What are varicose veins?
Varicose veins are veins that become large, twisted, and swollen. They are common on the back of your calves, knees, and thighs.
What causes varicose veins?
Varicose veins are caused by valves in your veins that do not work properly. This causes blood to collect and increase pressure in the veins of your legs. The increased pressure causes your veins to stretch, get larger, swell, and twist.
What increases my risk of varicose veins?
- Family history of varicose veins
- Being overweight
- Age, especially 50 years or older
- Sitting or standing for long periods of time
- Wearing tight clothing
What are the signs and symptoms of varicose veins?
Your symptoms may be worse after you stand or sit for long periods of time. You may have any of the following:
- Blue, purple, or bulging veins in your legs
- Pain, swelling, or muscle cramps in your legs
- Feeling of heaviness in your legs
How are varicose veins diagnosed?
Your caregiver will examine your legs and ask about your medical history. You may need a test called a Doppler ultrasound or duplex scan. This test uses sound waves to show pictures of your veins on a monitor. It is done to show how blood flows through your veins and to check for blood clots.
How are varicose veins treated?
Treatment of varicose veins aims to decrease symptoms, improve appearance, and prevent further problems. It will depend on which veins are affected and how severe your condition is. You may have any of the following:
- Medicines: You may need medicine to take away or decrease pain. You may need a doctor's order for this medicine. Do not wait until the pain is severe before you take your medicine.
- Procedures: You may need a procedure to remove your varicose veins. Your caregiver may inject a solution or use a laser to close the varicose veins. Surgery to remove long veins may also be done. Ask your caregiver for more information about procedures used in treating varicose veins.
What are the risks of varicose veins?
You may bleed too much or get an infection after surgery. You may have numbness or bruising at the area where the varicose vein was treated. Even with treatment, varicose veins may come back. If not treated, varicose veins may cause leg pain. Sometimes, ulcers may form on the skin near varicose veins because of too much pressure inside the veins.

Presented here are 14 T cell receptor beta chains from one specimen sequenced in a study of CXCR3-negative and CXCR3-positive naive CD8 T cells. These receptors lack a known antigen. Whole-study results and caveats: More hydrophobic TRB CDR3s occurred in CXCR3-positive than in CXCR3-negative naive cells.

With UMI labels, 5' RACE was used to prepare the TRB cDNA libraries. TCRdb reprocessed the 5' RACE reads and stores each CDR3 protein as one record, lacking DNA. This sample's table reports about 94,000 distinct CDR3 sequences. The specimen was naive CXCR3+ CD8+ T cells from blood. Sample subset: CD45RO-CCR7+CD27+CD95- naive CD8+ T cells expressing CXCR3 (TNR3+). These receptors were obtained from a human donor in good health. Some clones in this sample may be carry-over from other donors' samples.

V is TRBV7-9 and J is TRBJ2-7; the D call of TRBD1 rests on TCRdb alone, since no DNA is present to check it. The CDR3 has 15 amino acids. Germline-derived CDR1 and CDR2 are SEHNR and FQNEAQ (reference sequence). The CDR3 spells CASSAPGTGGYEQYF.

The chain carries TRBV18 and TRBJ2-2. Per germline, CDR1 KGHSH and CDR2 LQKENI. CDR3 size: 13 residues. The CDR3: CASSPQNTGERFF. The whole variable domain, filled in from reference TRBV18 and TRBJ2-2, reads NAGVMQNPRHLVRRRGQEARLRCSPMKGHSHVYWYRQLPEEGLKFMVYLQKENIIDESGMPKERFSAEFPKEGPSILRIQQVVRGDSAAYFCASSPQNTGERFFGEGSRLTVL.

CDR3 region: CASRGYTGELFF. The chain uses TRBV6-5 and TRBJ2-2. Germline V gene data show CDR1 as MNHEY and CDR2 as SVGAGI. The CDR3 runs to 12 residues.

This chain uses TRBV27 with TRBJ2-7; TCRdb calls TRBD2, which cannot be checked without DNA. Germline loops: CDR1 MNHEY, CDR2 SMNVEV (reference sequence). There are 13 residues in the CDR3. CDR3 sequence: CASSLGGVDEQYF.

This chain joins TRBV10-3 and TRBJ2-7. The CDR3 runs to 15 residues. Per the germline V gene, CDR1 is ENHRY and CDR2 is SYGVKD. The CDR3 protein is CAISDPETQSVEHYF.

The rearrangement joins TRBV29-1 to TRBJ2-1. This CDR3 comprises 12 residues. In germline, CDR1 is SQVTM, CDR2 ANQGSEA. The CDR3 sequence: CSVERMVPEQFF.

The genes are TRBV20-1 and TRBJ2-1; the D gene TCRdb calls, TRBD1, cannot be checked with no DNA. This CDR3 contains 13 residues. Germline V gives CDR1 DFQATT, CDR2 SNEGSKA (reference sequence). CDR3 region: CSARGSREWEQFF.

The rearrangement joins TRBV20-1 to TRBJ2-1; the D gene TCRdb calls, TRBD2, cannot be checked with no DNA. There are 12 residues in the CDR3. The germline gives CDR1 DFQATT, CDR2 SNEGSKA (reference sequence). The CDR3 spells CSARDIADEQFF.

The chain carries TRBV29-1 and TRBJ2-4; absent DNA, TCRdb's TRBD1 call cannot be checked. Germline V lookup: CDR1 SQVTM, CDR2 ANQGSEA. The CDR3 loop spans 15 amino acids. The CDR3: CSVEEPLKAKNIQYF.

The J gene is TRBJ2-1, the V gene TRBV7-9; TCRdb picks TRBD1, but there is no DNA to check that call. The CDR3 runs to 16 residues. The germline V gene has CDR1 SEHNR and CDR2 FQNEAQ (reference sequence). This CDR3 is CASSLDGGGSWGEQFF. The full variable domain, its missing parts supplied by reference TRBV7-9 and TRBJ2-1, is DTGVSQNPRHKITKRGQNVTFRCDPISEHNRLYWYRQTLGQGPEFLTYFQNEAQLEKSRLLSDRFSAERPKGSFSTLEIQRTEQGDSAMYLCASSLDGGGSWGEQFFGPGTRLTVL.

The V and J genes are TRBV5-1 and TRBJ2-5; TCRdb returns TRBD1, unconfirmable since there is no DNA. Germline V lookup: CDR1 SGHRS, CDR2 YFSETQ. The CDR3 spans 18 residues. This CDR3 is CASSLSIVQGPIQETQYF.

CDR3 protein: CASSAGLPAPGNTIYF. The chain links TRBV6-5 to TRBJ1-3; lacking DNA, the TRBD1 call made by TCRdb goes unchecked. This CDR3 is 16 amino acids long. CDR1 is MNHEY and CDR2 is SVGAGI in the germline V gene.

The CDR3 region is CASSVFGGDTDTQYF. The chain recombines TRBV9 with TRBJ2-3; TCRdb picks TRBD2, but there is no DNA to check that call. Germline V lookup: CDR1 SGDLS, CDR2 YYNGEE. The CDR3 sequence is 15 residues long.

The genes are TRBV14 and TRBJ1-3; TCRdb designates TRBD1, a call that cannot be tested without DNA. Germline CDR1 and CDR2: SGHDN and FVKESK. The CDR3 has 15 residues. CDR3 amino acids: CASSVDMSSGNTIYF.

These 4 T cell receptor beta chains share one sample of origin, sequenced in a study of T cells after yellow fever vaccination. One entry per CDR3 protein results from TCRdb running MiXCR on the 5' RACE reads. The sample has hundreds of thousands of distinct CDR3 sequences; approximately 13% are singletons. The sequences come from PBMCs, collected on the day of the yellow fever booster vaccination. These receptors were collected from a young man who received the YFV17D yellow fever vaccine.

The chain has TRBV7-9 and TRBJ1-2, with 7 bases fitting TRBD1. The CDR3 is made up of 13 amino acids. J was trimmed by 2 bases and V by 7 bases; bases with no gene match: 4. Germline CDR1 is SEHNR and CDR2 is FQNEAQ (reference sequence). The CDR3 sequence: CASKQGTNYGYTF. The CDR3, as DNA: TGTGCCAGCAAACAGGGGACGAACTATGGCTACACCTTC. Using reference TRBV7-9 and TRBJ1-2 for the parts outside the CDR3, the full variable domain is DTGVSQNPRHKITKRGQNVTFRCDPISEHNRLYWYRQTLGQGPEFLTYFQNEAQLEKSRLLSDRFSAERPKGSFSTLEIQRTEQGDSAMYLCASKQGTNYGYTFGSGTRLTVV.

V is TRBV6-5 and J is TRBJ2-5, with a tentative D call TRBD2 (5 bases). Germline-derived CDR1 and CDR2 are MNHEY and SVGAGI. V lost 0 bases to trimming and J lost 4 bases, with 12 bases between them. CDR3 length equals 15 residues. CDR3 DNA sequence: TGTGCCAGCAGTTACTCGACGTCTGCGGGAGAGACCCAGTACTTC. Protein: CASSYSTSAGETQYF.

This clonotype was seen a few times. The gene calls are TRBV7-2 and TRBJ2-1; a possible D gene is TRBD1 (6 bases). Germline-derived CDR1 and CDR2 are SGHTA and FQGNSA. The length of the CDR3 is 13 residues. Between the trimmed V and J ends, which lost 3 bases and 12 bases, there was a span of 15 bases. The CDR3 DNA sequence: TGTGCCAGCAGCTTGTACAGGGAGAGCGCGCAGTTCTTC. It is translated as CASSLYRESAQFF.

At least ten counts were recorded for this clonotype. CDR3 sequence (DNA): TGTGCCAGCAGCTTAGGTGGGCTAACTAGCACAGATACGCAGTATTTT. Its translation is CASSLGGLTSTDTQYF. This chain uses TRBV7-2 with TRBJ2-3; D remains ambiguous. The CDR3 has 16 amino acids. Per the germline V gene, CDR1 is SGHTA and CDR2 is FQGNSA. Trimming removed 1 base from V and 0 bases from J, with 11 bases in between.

What can I do to manage my symptoms?
- Wear compression stockings: These are tight elastic stockings that put pressure on your legs. The pressure is highest in the toe and decreases as it goes up towards the thighs. This helps push blood back up to the heart, decreases your symptoms, and helps keep blood clots from forming.
- Elevate your legs: Raise your legs above the level of your heart for 15 to 30 minutes several times a day. This will help blood to flow back to the heart.
- Avoid sitting or standing for long periods of time: This can cause the blood to collect in your legs and make your symptoms worse. Walk around for a few minutes every hour to get blood moving in your legs.
- Avoid wearing tight clothing and shoes: Avoid wearing high-heeled shoes. Do not wear clothes that are tight around the waist.
- Get plenty of exercise: Talk to your caregiver about the best exercise plan for you. Exercise can decrease your blood pressure and improve your health. Bend or rotate your ankles several times every hour. This will help blood to flow back to the heart.
- Maintain a healthy weight: Ask your caregiver if you need to lose weight and how much you need to lose. Your heart works harder when you are overweight and this can make varicose vein worse. Ask for help with a weight loss program.
- Do not smoke: If you smoke, it is never too late to quit. You are more likely to have heart disease, lung disease, cancer, and other health problems if you smoke. Your health and the health of those around you will improve if you quit. If you smoke, ask for information about how to stop.
When should I contact my caregiver?
Contact your caregiver if:
- Your symptoms get worse or they keep you from doing your daily activities.
- You have a rash on your leg.
- You have questions or concerns about your condition or care.
When should I seek immediate care?
Seek care immediately or call 911 if:
- You have a wound that does not heal or is infected.
- Your leg is swollen and hard.
- You have pain in your leg that does not go away or gets worse.
- You notice that your legs or feet are turning blue or black.
- Your leg feels warm, tender, and painful. It may look swollen and red.
You have the right to help plan your care. Learn about your health condition and how it may be treated. Discuss treatment options with your caregivers to decide what care you want to receive. You always have the right to refuse treatment.
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The above information is an educational aid only. It is not intended as medical advice for individual conditions or treatments. Talk to your doctor, nurse or pharmacist before following any medical regimen to see if it is safe and effective for you.